ACADEMIC YEAR 2014 / 2015

Familiar Horror:

The Architecture of the Block, the Street, the Room



The street, the block and the room: these are the most common spaces of our existence. Everywhere, at any time, we dwell within these places, and for this reason we assume they are innocent backdrops for life - stages for the everyday. Yet these spaces represent the summa of how human subjectivity has been tamed and moulded within predictable social patterns. Since life and work are now one and the same, labour cannot be confined within specific ‘workplaces’. For this reason, domestic space - the space of reproduction - becomes the most strategic vantage point for considering how life itself - as bios, as dynamis - is put to work and exploited. Issues such as gentrification and the credit crunch can only make sense when seen within the larger process of the enslavement of life as a source of economic value. Here, the common spaces of the everyday become a rather insidious sphere, where dwelling happens in a state of permanent precarity and uprootedness. This condition clashes with the ideological cliché of the home as a reassuring space of intimacy and family values. Instead, the intimacy of the domestic becomes the locus of a familiar horror.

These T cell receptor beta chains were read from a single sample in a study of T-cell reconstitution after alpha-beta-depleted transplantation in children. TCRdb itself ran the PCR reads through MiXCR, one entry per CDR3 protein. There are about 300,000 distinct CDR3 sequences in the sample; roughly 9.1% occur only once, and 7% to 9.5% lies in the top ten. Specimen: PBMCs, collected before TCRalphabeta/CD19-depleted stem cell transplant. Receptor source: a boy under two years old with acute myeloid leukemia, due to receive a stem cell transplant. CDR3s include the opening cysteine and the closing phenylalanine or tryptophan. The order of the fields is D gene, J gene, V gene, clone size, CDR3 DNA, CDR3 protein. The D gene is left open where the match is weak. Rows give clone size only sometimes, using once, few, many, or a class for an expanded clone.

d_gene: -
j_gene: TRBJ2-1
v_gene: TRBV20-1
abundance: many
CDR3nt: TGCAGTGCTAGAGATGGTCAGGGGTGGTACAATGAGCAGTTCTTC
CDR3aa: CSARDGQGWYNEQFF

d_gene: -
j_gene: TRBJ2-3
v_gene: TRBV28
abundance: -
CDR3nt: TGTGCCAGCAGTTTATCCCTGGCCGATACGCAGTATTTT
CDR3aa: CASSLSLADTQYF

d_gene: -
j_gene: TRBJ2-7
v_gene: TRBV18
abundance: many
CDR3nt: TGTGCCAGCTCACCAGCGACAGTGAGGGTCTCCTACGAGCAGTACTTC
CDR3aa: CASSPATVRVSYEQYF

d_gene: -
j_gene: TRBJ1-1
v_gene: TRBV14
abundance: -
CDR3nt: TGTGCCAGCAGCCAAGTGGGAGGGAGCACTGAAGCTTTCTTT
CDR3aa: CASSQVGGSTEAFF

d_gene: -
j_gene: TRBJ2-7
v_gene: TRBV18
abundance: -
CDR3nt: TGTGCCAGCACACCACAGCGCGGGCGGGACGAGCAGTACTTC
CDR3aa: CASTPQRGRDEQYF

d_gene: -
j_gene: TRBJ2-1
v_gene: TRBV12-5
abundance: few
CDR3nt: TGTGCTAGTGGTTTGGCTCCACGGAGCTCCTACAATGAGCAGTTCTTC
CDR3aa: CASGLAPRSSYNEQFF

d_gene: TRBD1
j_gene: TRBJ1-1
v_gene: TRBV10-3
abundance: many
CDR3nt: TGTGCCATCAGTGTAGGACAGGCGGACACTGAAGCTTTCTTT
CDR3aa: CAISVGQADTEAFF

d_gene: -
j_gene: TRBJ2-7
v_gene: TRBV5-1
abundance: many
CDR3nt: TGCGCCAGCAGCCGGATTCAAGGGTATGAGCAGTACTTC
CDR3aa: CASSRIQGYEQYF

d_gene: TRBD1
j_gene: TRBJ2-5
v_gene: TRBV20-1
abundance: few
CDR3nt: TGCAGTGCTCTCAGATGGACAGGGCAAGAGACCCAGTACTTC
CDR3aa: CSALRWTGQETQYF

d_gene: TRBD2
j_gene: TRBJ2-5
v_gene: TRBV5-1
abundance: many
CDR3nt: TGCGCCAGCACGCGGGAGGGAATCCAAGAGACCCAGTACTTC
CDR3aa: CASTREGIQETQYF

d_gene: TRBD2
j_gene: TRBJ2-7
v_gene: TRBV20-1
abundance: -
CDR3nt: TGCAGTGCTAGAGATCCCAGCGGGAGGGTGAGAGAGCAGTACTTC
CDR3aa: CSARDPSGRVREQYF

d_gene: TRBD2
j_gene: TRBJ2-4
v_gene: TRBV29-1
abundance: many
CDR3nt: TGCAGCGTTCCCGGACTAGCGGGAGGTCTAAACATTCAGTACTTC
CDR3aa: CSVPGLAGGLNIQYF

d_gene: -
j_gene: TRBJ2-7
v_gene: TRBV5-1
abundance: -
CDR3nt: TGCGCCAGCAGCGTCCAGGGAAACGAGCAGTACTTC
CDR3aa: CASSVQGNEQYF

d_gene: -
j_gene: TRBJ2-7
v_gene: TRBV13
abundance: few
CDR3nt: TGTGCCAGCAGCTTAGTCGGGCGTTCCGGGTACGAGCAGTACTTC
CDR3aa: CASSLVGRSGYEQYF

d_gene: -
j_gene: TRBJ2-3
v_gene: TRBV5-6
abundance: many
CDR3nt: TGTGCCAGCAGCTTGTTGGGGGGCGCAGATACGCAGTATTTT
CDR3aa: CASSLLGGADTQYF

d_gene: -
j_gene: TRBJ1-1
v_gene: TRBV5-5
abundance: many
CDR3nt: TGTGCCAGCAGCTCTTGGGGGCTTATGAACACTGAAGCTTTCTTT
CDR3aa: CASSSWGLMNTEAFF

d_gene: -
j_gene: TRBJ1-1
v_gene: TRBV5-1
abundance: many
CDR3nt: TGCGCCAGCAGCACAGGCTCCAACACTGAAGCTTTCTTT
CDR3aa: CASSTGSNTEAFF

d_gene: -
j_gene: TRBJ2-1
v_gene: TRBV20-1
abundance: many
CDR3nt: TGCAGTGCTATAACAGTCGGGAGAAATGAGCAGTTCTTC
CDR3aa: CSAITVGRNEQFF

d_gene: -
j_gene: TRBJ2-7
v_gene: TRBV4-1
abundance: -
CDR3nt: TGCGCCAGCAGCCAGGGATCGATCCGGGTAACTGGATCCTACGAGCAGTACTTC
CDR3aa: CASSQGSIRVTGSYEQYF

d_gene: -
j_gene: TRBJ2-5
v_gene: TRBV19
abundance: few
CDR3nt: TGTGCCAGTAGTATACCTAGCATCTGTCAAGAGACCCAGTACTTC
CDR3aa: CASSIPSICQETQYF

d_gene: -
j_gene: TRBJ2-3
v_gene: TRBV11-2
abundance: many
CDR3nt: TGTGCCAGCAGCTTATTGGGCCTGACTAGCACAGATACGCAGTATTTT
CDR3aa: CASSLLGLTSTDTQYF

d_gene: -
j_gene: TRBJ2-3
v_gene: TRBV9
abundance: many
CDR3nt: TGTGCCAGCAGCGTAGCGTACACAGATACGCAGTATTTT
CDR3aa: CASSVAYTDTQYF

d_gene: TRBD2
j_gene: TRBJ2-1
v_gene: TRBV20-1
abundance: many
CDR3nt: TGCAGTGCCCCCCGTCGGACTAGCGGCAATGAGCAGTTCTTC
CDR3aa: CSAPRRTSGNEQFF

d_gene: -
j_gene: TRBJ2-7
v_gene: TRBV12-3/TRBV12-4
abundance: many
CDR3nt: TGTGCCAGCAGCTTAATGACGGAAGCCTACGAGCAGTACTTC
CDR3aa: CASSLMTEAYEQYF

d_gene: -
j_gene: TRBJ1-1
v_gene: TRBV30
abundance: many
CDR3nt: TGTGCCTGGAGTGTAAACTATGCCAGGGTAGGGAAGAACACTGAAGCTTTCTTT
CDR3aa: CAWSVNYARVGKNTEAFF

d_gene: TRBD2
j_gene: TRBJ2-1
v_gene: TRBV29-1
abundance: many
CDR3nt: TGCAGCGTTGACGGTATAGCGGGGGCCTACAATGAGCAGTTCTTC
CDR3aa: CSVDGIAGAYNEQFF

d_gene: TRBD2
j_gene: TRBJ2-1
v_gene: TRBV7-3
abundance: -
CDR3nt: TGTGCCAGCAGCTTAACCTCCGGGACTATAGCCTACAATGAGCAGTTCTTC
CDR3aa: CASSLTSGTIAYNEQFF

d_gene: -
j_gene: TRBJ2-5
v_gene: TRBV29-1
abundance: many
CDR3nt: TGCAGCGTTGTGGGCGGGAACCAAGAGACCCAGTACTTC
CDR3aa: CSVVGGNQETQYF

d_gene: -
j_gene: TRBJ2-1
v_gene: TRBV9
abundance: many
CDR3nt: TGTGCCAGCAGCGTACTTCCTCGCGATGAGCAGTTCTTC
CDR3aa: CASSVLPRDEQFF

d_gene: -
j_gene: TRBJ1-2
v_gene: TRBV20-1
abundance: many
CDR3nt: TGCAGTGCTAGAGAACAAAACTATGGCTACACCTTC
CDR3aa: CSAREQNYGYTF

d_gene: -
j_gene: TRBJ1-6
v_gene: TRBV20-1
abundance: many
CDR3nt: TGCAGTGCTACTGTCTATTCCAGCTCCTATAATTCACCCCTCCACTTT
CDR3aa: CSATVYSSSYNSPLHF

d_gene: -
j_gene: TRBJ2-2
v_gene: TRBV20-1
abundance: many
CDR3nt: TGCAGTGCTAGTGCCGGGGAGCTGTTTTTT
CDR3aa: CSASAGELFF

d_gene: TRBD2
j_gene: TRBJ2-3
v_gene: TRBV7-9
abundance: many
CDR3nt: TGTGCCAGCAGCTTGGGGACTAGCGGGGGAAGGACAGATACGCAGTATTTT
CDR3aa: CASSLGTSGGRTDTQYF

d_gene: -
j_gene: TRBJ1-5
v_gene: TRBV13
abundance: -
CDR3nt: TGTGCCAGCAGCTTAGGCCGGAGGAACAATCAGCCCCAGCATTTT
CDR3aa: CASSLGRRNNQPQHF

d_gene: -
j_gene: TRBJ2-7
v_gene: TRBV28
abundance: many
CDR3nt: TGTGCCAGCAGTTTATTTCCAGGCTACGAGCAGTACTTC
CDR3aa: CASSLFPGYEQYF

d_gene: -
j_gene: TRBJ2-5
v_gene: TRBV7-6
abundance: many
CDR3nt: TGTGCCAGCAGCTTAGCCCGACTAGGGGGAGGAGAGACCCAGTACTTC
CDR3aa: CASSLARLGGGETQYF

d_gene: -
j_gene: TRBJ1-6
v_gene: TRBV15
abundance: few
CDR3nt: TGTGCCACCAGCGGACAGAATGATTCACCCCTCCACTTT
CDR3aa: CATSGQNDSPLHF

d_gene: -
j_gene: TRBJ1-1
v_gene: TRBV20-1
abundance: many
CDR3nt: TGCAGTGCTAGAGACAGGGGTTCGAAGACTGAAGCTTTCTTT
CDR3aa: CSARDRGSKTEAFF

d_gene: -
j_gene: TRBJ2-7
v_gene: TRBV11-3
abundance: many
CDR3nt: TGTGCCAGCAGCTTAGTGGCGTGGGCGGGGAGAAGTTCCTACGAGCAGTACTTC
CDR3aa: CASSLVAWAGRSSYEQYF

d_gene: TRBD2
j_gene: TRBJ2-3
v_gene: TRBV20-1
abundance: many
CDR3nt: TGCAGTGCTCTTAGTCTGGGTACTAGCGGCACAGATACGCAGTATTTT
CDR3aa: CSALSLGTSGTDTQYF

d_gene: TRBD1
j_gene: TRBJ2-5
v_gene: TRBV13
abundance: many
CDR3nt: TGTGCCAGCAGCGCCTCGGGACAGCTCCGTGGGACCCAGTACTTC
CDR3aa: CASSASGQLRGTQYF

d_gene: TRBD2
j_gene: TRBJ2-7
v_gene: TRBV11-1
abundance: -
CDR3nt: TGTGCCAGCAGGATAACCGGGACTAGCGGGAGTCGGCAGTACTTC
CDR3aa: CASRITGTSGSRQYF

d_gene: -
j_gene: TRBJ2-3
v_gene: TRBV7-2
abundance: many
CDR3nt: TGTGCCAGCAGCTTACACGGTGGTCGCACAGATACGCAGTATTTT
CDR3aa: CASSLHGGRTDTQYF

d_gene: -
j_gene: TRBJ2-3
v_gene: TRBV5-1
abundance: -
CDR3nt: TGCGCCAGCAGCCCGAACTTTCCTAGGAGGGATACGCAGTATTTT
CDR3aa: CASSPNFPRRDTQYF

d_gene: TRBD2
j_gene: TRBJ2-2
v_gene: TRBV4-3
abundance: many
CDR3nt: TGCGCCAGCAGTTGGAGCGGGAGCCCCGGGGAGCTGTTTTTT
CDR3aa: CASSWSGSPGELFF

This year Diploma 14 will focus on dwelling by opening the pandora’s box of our contemporary horror as it emerges in daily routines. We will look at dwelling on three scales - the street, the block and the room - in order to construct the framework for analysing how economy, politics and form have shaped subjects and habits. This analysis will be the starting point for a molecular revolution within and against domestic space